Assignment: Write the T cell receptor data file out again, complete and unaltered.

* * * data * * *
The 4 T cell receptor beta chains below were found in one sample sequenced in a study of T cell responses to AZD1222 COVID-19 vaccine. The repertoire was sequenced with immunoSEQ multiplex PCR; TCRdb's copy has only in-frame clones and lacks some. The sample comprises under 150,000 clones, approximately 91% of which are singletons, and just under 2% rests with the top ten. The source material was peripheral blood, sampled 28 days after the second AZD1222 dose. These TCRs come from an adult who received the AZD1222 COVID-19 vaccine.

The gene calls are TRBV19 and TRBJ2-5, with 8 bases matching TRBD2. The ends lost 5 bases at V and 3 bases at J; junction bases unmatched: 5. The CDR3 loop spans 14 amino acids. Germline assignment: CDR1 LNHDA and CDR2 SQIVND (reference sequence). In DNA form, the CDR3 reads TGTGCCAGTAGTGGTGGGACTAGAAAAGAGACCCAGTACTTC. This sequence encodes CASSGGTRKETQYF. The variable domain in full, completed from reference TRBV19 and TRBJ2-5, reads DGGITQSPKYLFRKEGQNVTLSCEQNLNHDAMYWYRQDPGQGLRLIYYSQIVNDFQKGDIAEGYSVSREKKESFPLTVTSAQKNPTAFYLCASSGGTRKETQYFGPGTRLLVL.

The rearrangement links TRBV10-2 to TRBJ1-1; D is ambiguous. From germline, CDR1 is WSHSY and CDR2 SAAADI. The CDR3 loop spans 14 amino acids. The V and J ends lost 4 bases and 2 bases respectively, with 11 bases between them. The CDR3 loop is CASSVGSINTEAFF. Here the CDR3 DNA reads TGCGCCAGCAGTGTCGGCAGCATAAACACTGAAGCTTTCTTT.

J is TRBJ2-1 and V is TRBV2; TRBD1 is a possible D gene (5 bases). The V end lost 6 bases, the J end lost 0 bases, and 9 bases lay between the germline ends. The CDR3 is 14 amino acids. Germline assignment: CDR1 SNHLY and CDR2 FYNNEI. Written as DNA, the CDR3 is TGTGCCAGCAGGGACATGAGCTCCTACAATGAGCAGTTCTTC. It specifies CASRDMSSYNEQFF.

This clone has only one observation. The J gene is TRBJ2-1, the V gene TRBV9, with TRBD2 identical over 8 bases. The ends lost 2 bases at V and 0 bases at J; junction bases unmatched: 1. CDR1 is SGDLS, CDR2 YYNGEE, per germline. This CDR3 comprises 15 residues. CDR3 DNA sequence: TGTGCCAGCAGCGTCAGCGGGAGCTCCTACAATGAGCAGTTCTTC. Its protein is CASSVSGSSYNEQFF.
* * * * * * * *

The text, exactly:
The 4 T cell receptor beta chains below were found in one sample sequenced in a study of T cell responses to AZD1222 COVID-19 vaccine. The repertoire was sequenced with immunoSEQ multiplex PCR; TCRdb's copy has only in-frame clones and lacks some. The sample comprises under 150,000 clones, approximately 91% of which are singletons, and just under 2% rests with the top ten. The source material was peripheral blood, sampled 28 days after the second AZD1222 dose. These TCRs come from an adult who received the AZD1222 COVID-19 vaccine.

The gene calls are TRBV19 and TRBJ2-5, with 8 bases matching TRBD2. The ends lost 5 bases at V and 3 bases at J; junction bases unmatched: 5. The CDR3 loop spans 14 amino acids. Germline assignment: CDR1 LNHDA and CDR2 SQIVND (reference sequence). In DNA form, the CDR3 reads TGTGCCAGTAGTGGTGGGACTAGAAAAGAGACCCAGTACTTC. This sequence encodes CASSGGTRKETQYF. The variable domain in full, completed from reference TRBV19 and TRBJ2-5, reads DGGITQSPKYLFRKEGQNVTLSCEQNLNHDAMYWYRQDPGQGLRLIYYSQIVNDFQKGDIAEGYSVSREKKESFPLTVTSAQKNPTAFYLCASSGGTRKETQYFGPGTRLLVL.

The rearrangement links TRBV10-2 to TRBJ1-1; D is ambiguous. From germline, CDR1 is WSHSY and CDR2 SAAADI. The CDR3 loop spans 14 amino acids. The V and J ends lost 4 bases and 2 bases respectively, with 11 bases between them. The CDR3 loop is CASSVGSINTEAFF. Here the CDR3 DNA reads TGCGCCAGCAGTGTCGGCAGCATAAACACTGAAGCTTTCTTT.

J is TRBJ2-1 and V is TRBV2; TRBD1 is a possible D gene (5 bases). The V end lost 6 bases, the J end lost 0 bases, and 9 bases lay between the germline ends. The CDR3 is 14 amino acids. Germline assignment: CDR1 SNHLY and CDR2 FYNNEI. Written as DNA, the CDR3 is TGTGCCAGCAGGGACATGAGCTCCTACAATGAGCAGTTCTTC. It specifies CASRDMSSYNEQFF.

This clone has only one observation. The J gene is TRBJ2-1, the V gene TRBV9, with TRBD2 identical over 8 bases. The ends lost 2 bases at V and 0 bases at J; junction bases unmatched: 1. CDR1 is SGDLS, CDR2 YYNGEE, per germline. This CDR3 comprises 15 residues. CDR3 DNA sequence: TGTGCCAGCAGCGTCAGCGGGAGCTCCTACAATGAGCAGTTCTTC. Its protein is CASSVSGSSYNEQFF.